Tuesday, October 15, 2019

Demystifying Roger Penrose's Three Mysteries of Reality

In a recent discussion about Sir Roger Penrose’s '3 realms' view of reality, Penrose set the stage by listing his Three Mysteries:

1)   “Mysteries (of) the physical world, physical stuff.”
2)   Mystery of the “mental world that's our experiences, consciousness, feelings about things.”
3)   Mystery of “the world of mathematical abstraction”
(Below the fold I’ve transcribed the full quotes in context.)
Those points stopped me right there.  Before continuing I needed to be able to enunciate why I found the above so inadequate for such an exploration of reality.

Here I take a moment to suggest a more fruitful approach.  When Penrose mentioned “the mystery of physical stuff,”  there was no talk of Evolution.  Why?  

After all, all the physical stuff around us is the product of an evolutionary process that started billions of years before humanity and will continue billions of years after we are dust and forgotten - why ignore that this Earth created us and we will die back into it?  

Seems to me acquiring such an awareness is a prerequisite for any subsequence discussion.  While the omission relegates understanding Evolution to insignificance leaving our outlook on “reality” decidedly egocentric and myopic.

Diary, 10/15/19 - plugging away

Hello, no I haven't abandoned my Pageant of Evolution Video Series, but I'll tell you after the many many good to excellent talks and videos about the Ediacaran and Cambrian, getting into the Ordovician, Silurian it thins out.  Too many sloppy homemade type videos, not enough serious lectures - and not enough time for me to thoroughly search.  Though I finally found some good classroom videos that might work out, it's simply taking more time than I anticipated, or that I have on hand.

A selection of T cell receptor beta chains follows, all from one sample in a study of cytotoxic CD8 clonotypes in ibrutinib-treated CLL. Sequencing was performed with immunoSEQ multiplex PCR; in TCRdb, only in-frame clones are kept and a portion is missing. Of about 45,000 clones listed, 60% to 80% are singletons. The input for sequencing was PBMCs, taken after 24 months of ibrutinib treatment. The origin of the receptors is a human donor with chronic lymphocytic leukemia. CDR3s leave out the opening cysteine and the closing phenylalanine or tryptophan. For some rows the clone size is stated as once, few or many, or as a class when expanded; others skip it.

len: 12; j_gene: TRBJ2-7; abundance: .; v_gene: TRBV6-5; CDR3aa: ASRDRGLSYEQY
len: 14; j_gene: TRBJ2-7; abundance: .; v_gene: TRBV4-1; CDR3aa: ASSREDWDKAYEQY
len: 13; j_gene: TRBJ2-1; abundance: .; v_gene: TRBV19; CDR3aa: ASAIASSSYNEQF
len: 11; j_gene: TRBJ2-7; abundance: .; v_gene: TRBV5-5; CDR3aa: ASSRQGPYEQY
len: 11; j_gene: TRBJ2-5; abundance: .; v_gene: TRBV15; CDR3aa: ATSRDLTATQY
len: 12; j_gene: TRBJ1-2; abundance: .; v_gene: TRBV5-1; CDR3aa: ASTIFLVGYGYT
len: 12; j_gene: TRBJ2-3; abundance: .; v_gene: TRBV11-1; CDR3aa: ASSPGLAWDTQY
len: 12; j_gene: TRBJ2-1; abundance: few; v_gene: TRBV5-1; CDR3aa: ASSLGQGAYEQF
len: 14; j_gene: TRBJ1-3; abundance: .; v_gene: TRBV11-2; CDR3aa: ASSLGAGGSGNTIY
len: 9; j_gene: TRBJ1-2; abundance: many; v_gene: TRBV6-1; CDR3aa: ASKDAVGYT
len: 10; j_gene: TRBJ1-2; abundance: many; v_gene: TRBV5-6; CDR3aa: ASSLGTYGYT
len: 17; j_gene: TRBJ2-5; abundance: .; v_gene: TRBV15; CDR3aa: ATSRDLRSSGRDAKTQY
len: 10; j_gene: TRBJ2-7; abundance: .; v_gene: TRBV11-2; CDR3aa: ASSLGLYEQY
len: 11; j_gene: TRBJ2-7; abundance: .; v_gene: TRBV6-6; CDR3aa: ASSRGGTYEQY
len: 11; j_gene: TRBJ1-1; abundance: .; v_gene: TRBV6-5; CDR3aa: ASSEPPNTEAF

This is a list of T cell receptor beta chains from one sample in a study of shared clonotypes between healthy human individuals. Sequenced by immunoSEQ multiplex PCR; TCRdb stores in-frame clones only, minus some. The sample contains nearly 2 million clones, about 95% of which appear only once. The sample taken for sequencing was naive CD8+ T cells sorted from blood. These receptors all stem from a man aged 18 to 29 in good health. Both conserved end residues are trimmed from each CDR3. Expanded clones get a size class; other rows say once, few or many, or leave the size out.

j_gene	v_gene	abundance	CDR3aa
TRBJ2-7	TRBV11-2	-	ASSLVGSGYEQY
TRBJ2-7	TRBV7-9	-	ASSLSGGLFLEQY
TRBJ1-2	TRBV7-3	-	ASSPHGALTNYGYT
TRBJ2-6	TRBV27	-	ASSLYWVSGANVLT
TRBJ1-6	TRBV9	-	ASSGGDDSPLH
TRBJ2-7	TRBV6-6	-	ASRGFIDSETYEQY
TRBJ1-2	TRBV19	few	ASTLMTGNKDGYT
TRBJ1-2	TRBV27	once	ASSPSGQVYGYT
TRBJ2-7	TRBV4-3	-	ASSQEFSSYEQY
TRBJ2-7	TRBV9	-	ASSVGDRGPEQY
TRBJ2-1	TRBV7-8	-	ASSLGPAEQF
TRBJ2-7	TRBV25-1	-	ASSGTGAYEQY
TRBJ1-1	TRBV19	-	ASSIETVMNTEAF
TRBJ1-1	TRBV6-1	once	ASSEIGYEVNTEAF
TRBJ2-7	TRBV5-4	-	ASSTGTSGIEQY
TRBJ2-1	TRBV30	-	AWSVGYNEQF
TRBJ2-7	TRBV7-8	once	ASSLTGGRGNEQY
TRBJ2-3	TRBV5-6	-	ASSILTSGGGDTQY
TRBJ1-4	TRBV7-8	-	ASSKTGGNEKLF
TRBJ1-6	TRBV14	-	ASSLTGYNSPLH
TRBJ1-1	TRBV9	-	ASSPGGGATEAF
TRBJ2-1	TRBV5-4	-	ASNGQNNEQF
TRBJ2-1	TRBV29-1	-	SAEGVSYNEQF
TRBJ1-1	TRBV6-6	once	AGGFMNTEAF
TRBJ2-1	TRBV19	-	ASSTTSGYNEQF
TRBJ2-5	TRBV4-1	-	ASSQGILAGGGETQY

I am working on the column itself (deadline 20th) and considering how much I need to cram into a thousand words, it's going well, got a plan, had to change it a couple times, but always getting closer to what I'm wanting to get across and I do think I'll pull it off.

Then we have a local election issue happening, that's also eating up a lot of my time. 

 Trying to save two rural libraries, by taking over ownership before they get shut down.  

Wednesday, October 2, 2019

What about Intelligent Design and Evolution?

Within science respecting Evolution discussions the monster in the closet that's rarely mentioned is Intelligent Design - and when it is, it's immediately beaten right back into the closet.  Why?  What do scientists have to fear?  Don't we have a rational "Intelligent Design" to point to?  Namely Mathematics!  Why not confront the faith-shackled with that reality?

Index, Cc's Pageant of Evolution - Oct 2nd.

An index of this collection of my favorite YouTube videos dedicated to a better appreciation of Earth’s pageant of evolution to date:

September 30, 2019

September 26, 2019

September 23, 2019

September 21, 2019

September 19, 2019

Monday, September 30, 2019

Martin Smith - Origins Ecdysozoan Body Plans - What a scientist sounds like.

Drawn by, Danielle Dufault

Before moving beyond the Edicarian and Cambrian Periods I want to finish with this wonderful talk by an enthusiastic paleontologist, Dr. Martin Smith’s.  He’s done some incredibly work detailing an accurate anatomy of that most exotic of poster species Hallucigenia, among others.